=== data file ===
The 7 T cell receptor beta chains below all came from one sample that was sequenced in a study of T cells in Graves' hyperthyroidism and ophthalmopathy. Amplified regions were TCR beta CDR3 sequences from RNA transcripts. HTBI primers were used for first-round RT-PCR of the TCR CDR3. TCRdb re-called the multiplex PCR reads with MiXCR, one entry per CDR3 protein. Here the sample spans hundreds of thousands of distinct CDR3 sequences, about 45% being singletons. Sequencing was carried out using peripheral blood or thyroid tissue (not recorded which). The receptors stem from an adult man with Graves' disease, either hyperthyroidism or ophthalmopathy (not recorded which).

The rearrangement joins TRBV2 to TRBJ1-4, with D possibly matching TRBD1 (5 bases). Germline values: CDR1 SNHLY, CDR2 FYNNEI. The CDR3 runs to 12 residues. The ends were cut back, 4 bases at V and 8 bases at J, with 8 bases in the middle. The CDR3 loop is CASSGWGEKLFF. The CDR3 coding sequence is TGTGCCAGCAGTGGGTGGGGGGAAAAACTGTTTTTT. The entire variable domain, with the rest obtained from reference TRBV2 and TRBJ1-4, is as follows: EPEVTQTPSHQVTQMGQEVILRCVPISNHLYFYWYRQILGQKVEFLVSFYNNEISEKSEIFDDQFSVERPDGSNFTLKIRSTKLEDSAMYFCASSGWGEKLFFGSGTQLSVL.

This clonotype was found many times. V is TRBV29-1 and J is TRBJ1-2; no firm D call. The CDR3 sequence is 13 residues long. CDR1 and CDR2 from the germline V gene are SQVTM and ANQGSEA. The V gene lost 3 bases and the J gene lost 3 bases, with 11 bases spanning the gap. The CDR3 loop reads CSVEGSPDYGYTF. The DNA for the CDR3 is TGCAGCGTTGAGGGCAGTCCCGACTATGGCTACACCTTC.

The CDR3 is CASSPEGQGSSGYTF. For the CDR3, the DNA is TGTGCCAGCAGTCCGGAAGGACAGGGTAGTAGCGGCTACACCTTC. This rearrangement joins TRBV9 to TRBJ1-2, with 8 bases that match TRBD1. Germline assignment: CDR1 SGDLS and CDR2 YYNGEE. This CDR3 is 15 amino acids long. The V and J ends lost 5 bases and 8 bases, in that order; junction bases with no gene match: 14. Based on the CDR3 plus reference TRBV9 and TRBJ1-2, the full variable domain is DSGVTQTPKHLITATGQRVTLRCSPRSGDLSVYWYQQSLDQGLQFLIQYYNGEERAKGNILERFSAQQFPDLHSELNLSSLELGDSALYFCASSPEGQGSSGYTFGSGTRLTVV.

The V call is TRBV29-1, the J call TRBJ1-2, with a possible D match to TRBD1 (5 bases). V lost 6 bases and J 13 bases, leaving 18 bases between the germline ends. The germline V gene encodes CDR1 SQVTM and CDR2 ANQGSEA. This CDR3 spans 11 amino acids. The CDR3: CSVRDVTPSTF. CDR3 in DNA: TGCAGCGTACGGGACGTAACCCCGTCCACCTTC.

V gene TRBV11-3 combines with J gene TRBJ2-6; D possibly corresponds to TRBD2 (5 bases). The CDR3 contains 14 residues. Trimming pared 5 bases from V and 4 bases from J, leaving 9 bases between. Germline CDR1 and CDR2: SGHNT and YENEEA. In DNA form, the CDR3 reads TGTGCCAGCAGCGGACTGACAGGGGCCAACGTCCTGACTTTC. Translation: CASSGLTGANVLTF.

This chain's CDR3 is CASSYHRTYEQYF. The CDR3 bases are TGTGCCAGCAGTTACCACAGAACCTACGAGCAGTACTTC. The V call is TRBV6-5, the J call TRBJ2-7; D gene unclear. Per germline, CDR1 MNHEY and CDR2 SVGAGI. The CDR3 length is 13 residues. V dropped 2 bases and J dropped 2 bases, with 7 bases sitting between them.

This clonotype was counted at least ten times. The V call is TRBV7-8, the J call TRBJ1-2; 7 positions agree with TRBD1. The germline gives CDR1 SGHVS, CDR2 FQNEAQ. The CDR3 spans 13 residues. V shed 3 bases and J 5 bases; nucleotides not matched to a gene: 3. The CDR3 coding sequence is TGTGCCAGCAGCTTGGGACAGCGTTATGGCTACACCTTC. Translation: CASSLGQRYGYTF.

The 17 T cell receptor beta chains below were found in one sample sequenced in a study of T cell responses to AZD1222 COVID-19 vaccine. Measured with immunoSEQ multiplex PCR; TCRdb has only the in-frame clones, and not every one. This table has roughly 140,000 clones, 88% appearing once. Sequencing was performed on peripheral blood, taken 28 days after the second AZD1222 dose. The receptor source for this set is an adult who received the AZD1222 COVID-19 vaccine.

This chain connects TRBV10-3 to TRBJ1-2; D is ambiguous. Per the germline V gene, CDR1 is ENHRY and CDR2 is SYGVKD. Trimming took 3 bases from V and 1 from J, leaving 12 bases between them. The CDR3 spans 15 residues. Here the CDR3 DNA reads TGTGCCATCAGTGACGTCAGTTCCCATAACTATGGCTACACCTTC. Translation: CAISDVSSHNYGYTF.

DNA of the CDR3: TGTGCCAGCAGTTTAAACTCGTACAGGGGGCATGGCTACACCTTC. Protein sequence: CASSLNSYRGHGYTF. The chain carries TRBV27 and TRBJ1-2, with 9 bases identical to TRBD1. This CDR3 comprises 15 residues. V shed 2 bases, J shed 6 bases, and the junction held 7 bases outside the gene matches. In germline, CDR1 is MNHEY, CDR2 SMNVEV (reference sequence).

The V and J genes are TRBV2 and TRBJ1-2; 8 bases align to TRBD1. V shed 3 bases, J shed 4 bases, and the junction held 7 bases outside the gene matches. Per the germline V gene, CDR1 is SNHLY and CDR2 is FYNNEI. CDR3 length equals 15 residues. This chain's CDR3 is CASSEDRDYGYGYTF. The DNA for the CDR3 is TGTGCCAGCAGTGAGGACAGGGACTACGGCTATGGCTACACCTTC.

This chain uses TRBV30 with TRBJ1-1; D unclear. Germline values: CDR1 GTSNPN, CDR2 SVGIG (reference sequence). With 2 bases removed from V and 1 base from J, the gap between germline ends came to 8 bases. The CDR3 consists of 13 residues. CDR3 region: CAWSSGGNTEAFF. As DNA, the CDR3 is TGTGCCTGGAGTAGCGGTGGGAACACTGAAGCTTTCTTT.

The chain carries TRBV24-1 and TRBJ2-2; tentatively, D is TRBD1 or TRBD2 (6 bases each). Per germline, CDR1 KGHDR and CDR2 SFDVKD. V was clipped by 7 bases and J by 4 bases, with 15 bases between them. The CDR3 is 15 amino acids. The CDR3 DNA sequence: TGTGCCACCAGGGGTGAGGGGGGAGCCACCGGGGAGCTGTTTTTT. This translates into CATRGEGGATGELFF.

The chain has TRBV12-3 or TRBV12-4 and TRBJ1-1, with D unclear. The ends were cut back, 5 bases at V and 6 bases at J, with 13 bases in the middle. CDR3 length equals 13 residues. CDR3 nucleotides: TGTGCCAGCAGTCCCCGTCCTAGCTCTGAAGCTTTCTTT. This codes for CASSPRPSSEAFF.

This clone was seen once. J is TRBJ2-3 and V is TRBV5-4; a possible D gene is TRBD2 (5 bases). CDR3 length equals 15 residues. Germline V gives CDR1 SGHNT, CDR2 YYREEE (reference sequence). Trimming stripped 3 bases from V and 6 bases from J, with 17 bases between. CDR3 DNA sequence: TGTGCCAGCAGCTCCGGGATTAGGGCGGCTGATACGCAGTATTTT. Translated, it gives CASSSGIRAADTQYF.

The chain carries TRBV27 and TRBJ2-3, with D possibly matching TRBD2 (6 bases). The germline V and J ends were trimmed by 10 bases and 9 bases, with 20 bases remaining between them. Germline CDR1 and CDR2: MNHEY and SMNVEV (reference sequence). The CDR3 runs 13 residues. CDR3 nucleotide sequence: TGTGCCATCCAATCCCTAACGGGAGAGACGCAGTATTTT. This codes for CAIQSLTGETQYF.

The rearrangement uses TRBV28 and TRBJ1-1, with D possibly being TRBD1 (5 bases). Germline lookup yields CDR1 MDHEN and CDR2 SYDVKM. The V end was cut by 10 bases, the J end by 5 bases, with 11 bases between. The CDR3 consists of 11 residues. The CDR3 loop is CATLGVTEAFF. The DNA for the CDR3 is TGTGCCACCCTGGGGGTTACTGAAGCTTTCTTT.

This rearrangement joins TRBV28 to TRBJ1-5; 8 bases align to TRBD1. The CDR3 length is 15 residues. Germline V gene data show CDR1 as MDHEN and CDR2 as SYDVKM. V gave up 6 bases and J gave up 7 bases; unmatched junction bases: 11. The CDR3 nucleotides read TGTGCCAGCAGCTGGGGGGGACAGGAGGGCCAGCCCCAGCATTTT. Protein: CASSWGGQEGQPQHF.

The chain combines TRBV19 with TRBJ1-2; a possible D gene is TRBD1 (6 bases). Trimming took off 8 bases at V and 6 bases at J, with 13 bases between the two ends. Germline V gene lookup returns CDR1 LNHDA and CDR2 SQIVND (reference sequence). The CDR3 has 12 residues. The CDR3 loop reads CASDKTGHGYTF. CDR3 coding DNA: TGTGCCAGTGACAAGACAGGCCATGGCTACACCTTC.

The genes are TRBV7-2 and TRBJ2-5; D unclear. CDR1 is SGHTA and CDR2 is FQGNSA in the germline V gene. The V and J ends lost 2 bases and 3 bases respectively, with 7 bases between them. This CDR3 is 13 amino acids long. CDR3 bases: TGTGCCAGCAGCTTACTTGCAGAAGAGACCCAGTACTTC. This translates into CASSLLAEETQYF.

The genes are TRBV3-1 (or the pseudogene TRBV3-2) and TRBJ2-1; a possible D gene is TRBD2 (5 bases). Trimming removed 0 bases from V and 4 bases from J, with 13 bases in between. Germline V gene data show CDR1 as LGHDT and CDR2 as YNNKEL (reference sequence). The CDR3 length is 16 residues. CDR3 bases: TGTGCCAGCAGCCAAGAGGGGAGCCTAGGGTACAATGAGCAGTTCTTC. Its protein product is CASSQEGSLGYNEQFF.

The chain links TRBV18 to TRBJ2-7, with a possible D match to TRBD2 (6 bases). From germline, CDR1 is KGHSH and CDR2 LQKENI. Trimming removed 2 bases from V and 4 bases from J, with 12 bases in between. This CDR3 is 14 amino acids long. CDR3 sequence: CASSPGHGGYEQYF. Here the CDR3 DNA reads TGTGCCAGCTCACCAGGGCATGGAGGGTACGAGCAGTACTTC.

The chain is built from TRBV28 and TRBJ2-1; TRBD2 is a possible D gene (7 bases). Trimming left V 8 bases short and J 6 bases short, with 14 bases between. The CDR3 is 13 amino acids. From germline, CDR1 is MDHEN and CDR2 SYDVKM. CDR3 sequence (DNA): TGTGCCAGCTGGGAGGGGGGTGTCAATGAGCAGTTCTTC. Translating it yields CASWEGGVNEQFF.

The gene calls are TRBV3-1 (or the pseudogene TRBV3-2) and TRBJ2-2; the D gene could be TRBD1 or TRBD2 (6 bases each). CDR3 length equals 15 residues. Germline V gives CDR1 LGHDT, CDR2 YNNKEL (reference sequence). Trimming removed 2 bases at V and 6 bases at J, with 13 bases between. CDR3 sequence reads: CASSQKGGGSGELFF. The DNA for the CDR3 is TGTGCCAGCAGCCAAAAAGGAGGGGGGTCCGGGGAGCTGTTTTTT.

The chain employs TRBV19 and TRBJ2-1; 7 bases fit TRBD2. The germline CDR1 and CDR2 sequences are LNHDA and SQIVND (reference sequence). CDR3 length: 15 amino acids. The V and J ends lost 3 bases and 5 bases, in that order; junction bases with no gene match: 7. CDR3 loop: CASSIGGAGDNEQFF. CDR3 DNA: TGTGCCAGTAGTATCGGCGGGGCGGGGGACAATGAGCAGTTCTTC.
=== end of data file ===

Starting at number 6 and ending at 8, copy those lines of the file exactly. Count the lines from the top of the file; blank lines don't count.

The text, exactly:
V gene TRBV11-3 combines with J gene TRBJ2-6; D possibly corresponds to TRBD2 (5 bases). The CDR3 contains 14 residues. Trimming pared 5 bases from V and 4 bases from J, leaving 9 bases between. Germline CDR1 and CDR2: SGHNT and YENEEA. In DNA form, the CDR3 reads TGTGCCAGCAGCGGACTGACAGGGGCCAACGTCCTGACTTTC. Translation: CASSGLTGANVLTF.

This chain's CDR3 is CASSYHRTYEQYF. The CDR3 bases are TGTGCCAGCAGTTACCACAGAACCTACGAGCAGTACTTC. The V call is TRBV6-5, the J call TRBJ2-7; D gene unclear. Per germline, CDR1 MNHEY and CDR2 SVGAGI. The CDR3 length is 13 residues. V dropped 2 bases and J dropped 2 bases, with 7 bases sitting between them.

This clonotype was counted at least ten times. The V call is TRBV7-8, the J call TRBJ1-2; 7 positions agree with TRBD1. The germline gives CDR1 SGHVS, CDR2 FQNEAQ. The CDR3 spans 13 residues. V shed 3 bases and J 5 bases; nucleotides not matched to a gene: 3. The CDR3 coding sequence is TGTGCCAGCAGCTTGGGACAGCGTTATGGCTACACCTTC. Translation: CASSLGQRYGYTF.